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HANGZHOU - Wang Wenming turns red and trembles when he talks about how his village used to be.
"Public spaces were privately occupied and garbage was everywhere," he said. "Even the green belts had vegetables growing in them."
Wang, 50, is Communist Party of China (CPC) secretary of Maoyang Village in Wenqiao Township of Wenling City in east China's Zhejiang Province. He speaks proudly in a thick accent about his village's renovation program.
To improve the living environment, the village intended to launch renovation work in 2016, including cleaning up polluted rivers and waste.
However, a majority of residents did not support the proposal at first.
"Why do we have to bother to renovate? A village should be a village," they said, according to Wang.
As with other important topics, Maoyang is obliged to hold democratic consultations to gauge public opinion, and residents should have the final say.
"We could not carry out any program without the approval of most villagers," the secretary said.
Wenling is a city of factories, and wool clothing and car decorations are a specialty. Residents, many of whom own small businesses, are getting richer.
"Several house[MG_SEO]holds own assets of more than 100 million yuan (15 million U.S. dollars) each and dozens more have 10 million yuan each," said Chen Miaoqiu, CPC secretary of Wenling's Emeishan Village.
Higher incomes have led to demand for participation in public affairs.
In 1999, the costal city adopted a democratic consultation method, a new form of democracy featuring civic participation and open policies.
Wenqiao Township started promoting this mechanism in 2003 and introduced it to the intra-Party level in 2004.
"Before grassroots consultation, we held a meeting among 63 Party members to listen to their suggestions," Wang Wenming said.
Intra-Party democracy was stressed as the "lifeblood" of the Party at the 16th National Congress of the CPC in 2002.
During the 18th CPC national congress, it was reiterated that the Party must fully expand intra-Party democracy and safeguard the democratic rights of its members.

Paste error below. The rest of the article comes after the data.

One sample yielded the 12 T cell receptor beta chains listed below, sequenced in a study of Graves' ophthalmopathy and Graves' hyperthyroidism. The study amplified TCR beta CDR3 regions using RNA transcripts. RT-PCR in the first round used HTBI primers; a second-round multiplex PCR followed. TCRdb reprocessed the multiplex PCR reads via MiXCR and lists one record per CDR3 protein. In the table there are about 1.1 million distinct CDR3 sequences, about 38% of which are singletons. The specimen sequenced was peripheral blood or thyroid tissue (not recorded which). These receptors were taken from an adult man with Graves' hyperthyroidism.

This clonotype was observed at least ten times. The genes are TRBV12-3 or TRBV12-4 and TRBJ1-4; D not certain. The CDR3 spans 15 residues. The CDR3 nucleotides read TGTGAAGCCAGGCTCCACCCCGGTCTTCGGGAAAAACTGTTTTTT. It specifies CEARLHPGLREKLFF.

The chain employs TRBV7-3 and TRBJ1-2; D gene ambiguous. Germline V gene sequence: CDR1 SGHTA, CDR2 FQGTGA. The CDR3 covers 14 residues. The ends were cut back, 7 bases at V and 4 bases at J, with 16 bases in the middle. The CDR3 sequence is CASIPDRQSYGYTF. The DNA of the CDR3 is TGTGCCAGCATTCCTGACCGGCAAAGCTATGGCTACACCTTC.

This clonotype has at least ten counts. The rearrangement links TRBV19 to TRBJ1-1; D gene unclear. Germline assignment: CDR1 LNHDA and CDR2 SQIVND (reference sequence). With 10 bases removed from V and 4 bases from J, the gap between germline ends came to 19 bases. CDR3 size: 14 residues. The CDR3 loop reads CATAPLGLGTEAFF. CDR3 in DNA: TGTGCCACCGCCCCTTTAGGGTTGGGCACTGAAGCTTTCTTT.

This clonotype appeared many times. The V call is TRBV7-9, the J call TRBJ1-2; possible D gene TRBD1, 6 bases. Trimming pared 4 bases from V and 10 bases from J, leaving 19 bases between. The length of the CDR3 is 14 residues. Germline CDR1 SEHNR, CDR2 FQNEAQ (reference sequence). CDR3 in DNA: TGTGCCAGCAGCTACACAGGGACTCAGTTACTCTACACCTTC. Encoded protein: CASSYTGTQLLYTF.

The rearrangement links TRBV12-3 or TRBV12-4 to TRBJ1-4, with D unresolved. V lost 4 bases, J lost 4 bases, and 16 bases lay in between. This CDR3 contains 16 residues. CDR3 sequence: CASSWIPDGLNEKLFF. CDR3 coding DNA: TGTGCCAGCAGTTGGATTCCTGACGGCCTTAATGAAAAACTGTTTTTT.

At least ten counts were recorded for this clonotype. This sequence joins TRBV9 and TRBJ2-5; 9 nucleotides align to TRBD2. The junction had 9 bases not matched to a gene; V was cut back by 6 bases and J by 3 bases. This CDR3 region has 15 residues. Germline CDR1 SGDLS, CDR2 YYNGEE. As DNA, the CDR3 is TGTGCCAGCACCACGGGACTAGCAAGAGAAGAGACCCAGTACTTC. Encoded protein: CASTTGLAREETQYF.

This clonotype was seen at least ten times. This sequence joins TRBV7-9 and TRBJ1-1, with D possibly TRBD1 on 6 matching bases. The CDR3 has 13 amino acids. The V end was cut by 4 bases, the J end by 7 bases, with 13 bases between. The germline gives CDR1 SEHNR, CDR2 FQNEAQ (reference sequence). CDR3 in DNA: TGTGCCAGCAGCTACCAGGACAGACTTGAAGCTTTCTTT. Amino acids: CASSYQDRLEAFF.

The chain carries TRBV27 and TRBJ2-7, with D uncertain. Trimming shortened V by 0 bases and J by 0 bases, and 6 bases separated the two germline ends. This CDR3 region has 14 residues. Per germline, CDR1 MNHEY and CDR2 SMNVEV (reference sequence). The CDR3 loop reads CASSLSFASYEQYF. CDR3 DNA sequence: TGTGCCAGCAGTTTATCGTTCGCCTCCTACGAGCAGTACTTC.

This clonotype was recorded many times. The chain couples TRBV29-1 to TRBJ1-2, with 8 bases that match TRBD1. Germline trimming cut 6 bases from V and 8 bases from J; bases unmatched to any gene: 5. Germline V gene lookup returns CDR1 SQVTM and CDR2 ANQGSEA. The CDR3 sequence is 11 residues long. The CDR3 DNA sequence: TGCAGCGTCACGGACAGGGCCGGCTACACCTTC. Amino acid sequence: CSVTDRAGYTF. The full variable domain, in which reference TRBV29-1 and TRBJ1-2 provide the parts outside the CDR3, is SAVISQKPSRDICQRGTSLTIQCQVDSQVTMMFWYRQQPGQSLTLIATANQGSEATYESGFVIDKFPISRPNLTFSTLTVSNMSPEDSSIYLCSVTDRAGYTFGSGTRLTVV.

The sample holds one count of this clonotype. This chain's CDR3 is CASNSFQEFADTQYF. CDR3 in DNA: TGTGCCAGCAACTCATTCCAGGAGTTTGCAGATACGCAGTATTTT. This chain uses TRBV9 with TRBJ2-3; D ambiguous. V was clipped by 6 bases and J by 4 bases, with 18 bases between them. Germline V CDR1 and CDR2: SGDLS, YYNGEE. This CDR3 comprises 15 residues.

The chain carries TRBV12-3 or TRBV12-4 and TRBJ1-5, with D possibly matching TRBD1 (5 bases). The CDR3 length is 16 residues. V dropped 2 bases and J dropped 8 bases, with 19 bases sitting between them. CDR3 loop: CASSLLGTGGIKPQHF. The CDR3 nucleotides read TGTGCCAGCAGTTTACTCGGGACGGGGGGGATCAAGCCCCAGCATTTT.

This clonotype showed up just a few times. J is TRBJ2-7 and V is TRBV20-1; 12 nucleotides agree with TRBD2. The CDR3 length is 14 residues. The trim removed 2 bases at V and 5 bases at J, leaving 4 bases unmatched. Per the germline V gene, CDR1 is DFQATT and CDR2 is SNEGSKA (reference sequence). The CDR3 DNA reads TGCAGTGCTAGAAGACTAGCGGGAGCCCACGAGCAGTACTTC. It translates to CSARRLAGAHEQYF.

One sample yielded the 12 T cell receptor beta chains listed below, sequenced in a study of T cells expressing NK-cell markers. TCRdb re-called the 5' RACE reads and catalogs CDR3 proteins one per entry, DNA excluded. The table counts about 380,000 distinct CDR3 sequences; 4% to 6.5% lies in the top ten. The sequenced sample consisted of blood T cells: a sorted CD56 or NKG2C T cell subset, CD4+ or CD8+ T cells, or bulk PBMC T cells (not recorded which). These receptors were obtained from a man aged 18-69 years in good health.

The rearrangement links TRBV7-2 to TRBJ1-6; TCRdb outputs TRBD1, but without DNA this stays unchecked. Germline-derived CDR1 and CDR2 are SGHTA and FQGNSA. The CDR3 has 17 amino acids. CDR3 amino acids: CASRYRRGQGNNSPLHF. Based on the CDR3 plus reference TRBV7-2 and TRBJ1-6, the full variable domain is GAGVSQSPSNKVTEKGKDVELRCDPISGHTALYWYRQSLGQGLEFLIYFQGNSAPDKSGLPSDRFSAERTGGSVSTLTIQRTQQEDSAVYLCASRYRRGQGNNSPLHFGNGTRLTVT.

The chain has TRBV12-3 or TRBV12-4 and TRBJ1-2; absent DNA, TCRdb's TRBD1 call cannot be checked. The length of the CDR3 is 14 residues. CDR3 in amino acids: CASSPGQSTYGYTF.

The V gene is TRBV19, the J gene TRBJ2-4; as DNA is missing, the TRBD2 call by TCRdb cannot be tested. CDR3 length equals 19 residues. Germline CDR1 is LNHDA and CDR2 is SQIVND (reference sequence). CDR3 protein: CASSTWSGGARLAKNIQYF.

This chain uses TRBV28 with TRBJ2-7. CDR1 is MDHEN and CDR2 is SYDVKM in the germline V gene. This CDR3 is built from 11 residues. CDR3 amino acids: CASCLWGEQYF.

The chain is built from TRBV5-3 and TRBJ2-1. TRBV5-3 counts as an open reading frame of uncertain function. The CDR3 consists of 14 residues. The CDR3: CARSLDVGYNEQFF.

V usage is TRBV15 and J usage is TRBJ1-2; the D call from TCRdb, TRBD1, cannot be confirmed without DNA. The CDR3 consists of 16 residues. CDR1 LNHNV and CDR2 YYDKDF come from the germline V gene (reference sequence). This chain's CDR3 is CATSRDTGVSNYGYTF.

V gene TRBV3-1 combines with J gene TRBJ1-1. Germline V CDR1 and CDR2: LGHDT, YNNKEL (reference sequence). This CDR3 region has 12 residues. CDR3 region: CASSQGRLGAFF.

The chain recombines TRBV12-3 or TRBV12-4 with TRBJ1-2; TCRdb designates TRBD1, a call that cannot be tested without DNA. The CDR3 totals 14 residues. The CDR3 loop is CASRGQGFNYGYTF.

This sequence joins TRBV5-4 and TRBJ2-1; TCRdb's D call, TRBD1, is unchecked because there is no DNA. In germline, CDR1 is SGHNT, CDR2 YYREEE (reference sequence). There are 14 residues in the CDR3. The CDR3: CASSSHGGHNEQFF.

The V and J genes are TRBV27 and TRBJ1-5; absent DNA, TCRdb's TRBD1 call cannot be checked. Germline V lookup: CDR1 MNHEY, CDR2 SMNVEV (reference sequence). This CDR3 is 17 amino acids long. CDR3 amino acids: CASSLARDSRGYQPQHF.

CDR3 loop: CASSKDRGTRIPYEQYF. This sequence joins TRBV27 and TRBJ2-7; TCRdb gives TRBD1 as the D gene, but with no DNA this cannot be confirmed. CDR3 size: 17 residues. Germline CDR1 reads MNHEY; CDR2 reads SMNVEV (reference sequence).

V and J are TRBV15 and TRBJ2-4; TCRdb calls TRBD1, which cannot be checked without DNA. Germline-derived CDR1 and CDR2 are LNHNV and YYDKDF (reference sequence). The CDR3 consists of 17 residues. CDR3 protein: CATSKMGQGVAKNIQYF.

"Intra-Party democracy could drive people's democracy," said Chen Yimin, deputy chief of Wenling's social sciences association dedicated to the city's democratic consultation mechanism.
Maoyang began its first consultation with villagers after reaching consensus among Party members last September, with much controversy.
"No remarkable progress was made after the first consultation, and we could not carry out the renovation proposal," Wang said.
More than 90 party members and villager deputies, as well as representatives from other sectors, argued fiercely for more than half a day.
After the first meeting, Party members talked frequently with villagers, explaining the need to create a healthy living environment.
"Besides persuasion, Party members also took the lead in neighborhood renovation, cleaning roads and sorting garbage," the secretary said.
Gradually, most villagers realized the importance and urgency of the program, making the second democratic meeting a success with most participants foldaway tote baggiving their approval.
Two more consultations were held on the renovation program, which was completed in June and won huge praise.
"Clean and tidy, our neighborhood has taken on an entirely new look, and everyone is glad about the decision they made," Wang said.
China stresses that the people's democracy is the lifeblood of socialism, and the principle of the people as masters of the country is the essence and core of socialist democracy.
This idea rules China's political and social life. Socialist democracy with Chinese characteristics has a solid foundation of public opinion, which highlights the people's interests and aspirations.
Democratic consultation proves effective in achieving public democracy at China's grassroots level, according to Chen Yimin.
"Most consultations can yield agreements," said Yang Xinbing, a retired township CPC committee member in charge of organizational work. "It signifies respect for every citizen."